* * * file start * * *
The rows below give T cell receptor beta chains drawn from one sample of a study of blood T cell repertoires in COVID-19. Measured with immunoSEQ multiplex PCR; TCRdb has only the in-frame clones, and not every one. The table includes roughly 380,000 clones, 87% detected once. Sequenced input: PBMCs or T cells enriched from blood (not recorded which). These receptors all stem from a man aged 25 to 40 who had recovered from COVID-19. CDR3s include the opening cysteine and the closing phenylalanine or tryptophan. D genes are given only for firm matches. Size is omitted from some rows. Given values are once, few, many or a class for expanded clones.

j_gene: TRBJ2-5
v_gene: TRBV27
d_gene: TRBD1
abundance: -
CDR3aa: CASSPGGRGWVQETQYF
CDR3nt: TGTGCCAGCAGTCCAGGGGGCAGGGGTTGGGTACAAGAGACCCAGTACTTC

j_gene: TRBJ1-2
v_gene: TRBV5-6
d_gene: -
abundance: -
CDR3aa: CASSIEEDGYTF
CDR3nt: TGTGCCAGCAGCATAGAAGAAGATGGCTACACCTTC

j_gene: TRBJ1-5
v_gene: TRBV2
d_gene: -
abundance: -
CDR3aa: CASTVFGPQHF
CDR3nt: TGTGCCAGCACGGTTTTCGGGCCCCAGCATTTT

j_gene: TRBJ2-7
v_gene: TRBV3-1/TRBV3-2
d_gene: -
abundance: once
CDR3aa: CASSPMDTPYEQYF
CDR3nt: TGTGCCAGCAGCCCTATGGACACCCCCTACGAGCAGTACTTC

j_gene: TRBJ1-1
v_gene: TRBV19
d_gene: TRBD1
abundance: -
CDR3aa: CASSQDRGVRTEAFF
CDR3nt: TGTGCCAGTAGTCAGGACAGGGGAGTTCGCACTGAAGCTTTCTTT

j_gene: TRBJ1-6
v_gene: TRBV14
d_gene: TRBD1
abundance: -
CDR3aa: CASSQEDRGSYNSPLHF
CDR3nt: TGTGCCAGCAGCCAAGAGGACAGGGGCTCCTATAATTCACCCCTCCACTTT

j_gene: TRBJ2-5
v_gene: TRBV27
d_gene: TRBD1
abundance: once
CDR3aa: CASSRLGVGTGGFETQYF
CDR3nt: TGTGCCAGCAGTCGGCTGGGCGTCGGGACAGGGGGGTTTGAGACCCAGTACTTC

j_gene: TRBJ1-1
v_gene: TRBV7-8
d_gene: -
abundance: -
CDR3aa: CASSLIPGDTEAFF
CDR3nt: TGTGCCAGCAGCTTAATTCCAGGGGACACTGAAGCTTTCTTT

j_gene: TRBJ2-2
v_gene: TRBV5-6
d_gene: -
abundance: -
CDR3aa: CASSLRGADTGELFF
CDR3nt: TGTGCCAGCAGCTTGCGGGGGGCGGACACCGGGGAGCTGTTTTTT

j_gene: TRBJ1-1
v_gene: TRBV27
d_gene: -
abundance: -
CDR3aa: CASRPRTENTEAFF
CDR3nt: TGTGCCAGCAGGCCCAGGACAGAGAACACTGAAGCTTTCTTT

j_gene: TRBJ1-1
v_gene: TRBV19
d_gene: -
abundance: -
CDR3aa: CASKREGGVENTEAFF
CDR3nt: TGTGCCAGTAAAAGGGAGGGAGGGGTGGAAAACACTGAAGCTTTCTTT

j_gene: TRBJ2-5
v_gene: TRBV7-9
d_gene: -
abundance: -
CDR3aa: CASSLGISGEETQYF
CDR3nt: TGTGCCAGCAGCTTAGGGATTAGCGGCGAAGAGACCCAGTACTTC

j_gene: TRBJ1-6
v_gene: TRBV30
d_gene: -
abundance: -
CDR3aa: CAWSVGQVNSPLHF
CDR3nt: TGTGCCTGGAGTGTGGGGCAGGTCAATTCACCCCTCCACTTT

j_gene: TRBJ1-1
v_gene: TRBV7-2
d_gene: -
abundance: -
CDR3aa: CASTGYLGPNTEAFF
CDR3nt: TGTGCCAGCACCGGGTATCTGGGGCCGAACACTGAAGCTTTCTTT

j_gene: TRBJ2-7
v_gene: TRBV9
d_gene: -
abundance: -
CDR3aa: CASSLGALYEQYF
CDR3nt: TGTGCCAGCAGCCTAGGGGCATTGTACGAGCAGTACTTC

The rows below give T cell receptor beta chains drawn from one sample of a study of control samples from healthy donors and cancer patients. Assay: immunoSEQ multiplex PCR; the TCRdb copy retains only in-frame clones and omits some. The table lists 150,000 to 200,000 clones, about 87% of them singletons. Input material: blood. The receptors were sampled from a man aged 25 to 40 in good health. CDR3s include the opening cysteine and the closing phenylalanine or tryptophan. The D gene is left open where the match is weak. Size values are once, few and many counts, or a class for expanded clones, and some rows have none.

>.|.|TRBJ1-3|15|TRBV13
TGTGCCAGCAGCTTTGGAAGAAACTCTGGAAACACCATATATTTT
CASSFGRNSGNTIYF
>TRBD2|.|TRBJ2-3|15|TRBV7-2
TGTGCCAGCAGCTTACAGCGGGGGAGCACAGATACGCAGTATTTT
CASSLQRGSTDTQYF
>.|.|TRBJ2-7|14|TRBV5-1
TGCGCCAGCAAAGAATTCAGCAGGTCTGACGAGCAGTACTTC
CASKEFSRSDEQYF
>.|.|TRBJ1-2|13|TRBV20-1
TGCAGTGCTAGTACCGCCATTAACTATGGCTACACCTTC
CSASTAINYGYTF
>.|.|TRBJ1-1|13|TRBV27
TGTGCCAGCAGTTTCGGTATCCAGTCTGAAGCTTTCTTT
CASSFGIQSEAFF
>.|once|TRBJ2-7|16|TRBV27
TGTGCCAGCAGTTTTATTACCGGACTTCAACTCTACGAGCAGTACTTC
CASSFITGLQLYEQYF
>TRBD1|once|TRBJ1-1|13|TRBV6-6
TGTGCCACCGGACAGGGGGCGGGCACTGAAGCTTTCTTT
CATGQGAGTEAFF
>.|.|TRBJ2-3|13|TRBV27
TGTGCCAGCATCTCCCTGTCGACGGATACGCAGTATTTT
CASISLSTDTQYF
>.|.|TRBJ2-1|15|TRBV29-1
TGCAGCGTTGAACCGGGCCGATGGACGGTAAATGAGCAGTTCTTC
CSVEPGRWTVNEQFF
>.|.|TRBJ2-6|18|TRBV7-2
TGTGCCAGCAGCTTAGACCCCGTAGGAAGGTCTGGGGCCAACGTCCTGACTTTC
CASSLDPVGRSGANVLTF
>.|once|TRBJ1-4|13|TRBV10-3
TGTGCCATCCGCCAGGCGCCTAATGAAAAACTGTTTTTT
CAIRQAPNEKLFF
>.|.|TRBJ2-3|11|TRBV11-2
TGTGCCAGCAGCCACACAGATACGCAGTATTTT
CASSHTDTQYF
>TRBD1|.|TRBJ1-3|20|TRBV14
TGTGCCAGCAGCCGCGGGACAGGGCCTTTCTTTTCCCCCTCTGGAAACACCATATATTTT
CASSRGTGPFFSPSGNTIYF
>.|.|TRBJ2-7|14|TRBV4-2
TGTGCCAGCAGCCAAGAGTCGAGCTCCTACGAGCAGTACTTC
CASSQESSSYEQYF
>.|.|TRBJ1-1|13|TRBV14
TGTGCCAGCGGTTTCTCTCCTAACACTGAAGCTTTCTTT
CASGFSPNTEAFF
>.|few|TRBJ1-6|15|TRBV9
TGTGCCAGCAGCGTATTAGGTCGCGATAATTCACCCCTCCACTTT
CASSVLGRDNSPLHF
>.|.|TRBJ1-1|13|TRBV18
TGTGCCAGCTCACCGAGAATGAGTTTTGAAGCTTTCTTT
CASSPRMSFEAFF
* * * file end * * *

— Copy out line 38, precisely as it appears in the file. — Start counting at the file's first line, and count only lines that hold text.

j_gene: TRBJ2-5